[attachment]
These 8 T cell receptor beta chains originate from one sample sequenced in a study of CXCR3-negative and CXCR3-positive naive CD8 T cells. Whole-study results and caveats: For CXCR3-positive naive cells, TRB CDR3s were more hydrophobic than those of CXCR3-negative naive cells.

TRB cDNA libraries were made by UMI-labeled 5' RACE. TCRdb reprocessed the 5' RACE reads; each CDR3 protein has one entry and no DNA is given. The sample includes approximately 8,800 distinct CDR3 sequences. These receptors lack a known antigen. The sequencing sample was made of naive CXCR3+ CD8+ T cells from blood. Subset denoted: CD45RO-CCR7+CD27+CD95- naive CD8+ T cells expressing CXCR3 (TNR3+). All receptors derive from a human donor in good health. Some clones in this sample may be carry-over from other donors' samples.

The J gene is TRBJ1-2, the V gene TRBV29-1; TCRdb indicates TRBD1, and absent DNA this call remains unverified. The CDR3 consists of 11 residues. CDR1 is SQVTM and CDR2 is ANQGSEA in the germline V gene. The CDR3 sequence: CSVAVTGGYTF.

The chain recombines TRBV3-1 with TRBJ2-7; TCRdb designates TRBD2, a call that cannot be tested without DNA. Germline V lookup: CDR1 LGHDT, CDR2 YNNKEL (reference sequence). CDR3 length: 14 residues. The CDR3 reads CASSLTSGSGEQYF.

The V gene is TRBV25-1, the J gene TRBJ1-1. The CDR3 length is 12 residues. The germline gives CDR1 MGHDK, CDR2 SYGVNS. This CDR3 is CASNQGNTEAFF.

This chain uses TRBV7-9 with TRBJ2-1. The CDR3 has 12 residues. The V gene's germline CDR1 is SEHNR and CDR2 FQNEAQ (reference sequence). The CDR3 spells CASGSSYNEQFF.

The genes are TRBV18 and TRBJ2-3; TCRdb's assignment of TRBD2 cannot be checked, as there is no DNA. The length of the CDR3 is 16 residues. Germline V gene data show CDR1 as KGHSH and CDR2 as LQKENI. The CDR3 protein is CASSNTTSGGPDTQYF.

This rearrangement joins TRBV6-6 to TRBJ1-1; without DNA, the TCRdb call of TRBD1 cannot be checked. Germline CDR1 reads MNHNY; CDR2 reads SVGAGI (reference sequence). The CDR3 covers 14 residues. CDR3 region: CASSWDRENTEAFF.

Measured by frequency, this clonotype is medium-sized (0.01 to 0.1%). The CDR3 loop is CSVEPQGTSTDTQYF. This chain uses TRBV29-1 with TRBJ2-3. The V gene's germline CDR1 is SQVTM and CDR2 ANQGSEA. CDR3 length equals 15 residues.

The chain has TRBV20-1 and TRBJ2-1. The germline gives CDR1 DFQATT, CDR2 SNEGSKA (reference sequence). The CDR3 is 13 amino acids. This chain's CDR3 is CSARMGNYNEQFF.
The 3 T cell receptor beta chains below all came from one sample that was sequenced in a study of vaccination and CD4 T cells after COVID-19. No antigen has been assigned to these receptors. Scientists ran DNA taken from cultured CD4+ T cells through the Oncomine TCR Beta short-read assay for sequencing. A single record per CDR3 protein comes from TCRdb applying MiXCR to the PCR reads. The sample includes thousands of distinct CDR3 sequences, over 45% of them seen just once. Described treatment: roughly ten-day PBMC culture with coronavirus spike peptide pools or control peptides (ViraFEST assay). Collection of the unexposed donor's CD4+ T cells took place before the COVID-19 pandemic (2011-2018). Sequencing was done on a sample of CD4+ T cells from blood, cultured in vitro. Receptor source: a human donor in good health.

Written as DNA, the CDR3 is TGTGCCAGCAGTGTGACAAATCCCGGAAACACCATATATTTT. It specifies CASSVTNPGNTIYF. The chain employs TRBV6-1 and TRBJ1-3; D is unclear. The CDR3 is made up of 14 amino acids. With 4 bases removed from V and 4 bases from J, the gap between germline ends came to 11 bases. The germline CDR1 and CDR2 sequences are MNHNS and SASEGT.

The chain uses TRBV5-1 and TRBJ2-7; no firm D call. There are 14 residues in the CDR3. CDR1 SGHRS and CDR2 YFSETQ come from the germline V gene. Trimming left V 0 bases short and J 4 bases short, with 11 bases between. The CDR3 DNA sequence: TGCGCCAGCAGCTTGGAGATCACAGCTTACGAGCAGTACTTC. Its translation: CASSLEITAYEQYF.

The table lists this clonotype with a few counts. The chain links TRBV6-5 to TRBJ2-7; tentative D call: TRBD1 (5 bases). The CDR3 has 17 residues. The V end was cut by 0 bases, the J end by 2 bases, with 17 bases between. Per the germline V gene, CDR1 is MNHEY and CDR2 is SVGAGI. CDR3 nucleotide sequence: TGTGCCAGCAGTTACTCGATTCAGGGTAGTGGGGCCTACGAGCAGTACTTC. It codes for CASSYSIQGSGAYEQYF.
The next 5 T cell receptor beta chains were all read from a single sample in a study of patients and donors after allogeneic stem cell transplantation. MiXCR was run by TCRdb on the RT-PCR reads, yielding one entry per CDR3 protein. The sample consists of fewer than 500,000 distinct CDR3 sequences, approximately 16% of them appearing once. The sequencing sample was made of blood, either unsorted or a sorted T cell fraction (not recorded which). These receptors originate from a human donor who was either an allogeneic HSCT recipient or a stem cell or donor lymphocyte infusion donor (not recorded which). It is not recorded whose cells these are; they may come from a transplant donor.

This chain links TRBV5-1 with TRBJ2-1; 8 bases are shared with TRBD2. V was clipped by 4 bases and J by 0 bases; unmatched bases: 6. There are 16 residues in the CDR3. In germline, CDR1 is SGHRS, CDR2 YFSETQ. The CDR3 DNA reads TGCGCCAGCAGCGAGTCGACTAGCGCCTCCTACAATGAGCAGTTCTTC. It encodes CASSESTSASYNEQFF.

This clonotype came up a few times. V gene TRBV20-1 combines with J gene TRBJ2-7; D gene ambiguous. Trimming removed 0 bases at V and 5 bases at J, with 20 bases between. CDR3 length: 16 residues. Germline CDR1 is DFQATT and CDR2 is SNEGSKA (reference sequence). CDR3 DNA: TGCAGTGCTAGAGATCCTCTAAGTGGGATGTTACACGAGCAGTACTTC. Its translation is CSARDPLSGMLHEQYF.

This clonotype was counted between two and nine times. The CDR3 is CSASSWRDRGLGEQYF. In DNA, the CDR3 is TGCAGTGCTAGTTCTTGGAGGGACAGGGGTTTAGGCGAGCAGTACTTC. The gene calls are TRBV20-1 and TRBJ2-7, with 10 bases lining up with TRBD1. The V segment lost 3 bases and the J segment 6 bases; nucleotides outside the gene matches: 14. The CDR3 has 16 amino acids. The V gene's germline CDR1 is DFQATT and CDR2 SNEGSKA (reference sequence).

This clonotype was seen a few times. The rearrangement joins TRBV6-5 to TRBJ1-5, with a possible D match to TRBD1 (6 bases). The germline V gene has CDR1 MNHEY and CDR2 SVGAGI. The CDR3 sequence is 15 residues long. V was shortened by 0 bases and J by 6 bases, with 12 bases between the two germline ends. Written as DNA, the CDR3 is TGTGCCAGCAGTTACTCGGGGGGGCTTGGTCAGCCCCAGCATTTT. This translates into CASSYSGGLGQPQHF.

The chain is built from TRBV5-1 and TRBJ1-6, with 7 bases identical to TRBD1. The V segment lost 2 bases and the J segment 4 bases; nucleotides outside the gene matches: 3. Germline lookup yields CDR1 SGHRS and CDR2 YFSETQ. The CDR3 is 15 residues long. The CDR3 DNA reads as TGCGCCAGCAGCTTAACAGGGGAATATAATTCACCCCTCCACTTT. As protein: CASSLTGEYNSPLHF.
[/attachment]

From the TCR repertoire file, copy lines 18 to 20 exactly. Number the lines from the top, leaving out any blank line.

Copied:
This clonotype was counted between two and nine times. The CDR3 is CSASSWRDRGLGEQYF. In DNA, the CDR3 is TGCAGTGCTAGTTCTTGGAGGGACAGGGGTTTAGGCGAGCAGTACTTC. The gene calls are TRBV20-1 and TRBJ2-7, with 10 bases lining up with TRBD1. The V segment lost 3 bases and the J segment 6 bases; nucleotides outside the gene matches: 14. The CDR3 has 16 amino acids. The V gene's germline CDR1 is DFQATT and CDR2 SNEGSKA (reference sequence).

This clonotype was seen a few times. The rearrangement joins TRBV6-5 to TRBJ1-5, with a possible D match to TRBD1 (6 bases). The germline V gene has CDR1 MNHEY and CDR2 SVGAGI. The CDR3 sequence is 15 residues long. V was shortened by 0 bases and J by 6 bases, with 12 bases between the two germline ends. Written as DNA, the CDR3 is TGTGCCAGCAGTTACTCGGGGGGGCTTGGTCAGCCCCAGCATTTT. This translates into CASSYSGGLGQPQHF.

The chain is built from TRBV5-1 and TRBJ1-6, with 7 bases identical to TRBD1. The V segment lost 2 bases and the J segment 4 bases; nucleotides outside the gene matches: 3. Germline lookup yields CDR1 SGHRS and CDR2 YFSETQ. The CDR3 is 15 residues long. The CDR3 DNA reads as TGCGCCAGCAGCTTAACAGGGGAATATAATTCACCCCTCCACTTT. As protein: CASSLTGEYNSPLHF.